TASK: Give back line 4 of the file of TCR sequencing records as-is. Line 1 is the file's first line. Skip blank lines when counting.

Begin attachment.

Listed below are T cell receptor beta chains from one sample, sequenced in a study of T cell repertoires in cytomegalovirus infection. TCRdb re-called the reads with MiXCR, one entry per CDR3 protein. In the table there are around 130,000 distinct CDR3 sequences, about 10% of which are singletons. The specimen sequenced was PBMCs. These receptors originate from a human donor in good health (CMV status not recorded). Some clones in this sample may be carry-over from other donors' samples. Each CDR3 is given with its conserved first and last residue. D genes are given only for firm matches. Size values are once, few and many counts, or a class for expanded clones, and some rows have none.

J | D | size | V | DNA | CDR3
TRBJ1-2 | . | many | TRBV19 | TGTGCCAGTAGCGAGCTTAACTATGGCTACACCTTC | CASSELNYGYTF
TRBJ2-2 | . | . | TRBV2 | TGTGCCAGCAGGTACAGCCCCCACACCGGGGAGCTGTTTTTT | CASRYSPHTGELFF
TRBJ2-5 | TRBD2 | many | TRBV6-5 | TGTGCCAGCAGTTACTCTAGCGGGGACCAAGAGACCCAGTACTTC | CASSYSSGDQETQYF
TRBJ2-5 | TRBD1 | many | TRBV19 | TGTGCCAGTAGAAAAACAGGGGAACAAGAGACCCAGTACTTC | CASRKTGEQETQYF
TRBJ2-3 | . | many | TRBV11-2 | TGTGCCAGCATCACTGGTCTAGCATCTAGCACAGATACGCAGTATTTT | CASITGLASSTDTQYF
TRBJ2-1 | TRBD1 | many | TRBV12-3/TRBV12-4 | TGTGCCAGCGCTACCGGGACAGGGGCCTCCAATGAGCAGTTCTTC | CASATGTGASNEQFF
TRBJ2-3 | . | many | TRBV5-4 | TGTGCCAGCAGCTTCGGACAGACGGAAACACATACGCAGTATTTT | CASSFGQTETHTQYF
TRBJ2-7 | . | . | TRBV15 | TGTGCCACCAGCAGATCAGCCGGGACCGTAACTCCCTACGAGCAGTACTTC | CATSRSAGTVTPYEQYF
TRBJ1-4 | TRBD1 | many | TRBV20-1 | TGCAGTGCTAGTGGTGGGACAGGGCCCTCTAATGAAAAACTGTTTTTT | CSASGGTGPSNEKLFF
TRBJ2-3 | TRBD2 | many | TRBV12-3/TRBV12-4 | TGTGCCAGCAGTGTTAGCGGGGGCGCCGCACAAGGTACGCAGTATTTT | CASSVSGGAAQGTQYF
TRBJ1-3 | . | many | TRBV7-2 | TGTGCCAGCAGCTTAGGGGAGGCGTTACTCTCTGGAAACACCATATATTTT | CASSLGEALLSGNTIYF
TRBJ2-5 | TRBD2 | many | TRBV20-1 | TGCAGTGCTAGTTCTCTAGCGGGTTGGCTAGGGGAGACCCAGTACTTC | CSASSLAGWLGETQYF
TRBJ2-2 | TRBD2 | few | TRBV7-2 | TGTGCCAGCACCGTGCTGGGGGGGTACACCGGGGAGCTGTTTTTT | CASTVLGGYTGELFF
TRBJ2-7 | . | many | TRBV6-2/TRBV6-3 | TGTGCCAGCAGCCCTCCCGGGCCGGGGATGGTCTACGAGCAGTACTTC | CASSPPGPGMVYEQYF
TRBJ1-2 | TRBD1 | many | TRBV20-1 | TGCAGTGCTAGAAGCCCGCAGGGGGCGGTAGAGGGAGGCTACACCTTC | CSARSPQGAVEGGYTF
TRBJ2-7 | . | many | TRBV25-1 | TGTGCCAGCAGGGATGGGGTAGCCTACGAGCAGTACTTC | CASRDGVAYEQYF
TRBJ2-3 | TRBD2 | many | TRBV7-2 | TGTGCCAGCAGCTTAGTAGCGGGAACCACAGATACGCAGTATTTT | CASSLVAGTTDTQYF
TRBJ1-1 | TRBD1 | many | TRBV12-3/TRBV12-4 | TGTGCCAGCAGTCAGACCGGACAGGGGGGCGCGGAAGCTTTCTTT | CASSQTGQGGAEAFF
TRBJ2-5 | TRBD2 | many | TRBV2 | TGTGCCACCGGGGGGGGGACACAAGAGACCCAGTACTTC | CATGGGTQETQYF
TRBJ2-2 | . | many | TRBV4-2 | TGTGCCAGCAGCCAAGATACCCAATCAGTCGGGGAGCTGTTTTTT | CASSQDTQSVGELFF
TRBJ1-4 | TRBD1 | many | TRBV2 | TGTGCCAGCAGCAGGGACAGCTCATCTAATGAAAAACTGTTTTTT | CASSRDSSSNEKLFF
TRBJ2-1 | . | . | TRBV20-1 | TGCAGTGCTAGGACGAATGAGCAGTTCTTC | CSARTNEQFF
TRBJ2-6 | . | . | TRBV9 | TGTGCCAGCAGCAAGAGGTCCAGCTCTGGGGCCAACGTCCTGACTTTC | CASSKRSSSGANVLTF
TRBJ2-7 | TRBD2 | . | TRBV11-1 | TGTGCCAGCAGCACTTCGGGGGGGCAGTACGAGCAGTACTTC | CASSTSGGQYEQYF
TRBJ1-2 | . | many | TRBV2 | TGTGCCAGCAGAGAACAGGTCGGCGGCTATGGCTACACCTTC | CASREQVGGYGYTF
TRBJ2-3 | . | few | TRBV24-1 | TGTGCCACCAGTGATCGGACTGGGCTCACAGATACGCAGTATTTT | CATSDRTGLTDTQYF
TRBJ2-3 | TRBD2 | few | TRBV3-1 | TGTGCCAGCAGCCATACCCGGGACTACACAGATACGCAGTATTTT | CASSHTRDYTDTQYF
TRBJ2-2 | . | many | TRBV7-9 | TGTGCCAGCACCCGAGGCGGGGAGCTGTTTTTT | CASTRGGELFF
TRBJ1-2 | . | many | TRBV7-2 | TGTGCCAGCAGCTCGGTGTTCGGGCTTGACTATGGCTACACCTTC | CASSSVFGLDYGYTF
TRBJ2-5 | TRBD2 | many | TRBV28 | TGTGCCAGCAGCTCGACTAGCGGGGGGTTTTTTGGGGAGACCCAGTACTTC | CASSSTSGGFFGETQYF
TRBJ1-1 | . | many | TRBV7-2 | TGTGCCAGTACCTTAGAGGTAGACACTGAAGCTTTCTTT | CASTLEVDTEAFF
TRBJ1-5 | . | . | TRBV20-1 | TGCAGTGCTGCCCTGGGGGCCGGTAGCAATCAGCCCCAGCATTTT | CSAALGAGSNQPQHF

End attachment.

TRBJ2-2 | . | . | TRBV2 | TGTGCCAGCAGGTACAGCCCCCACACCGGGGAGCTGTTTTTT | CASRYSPHTGELFF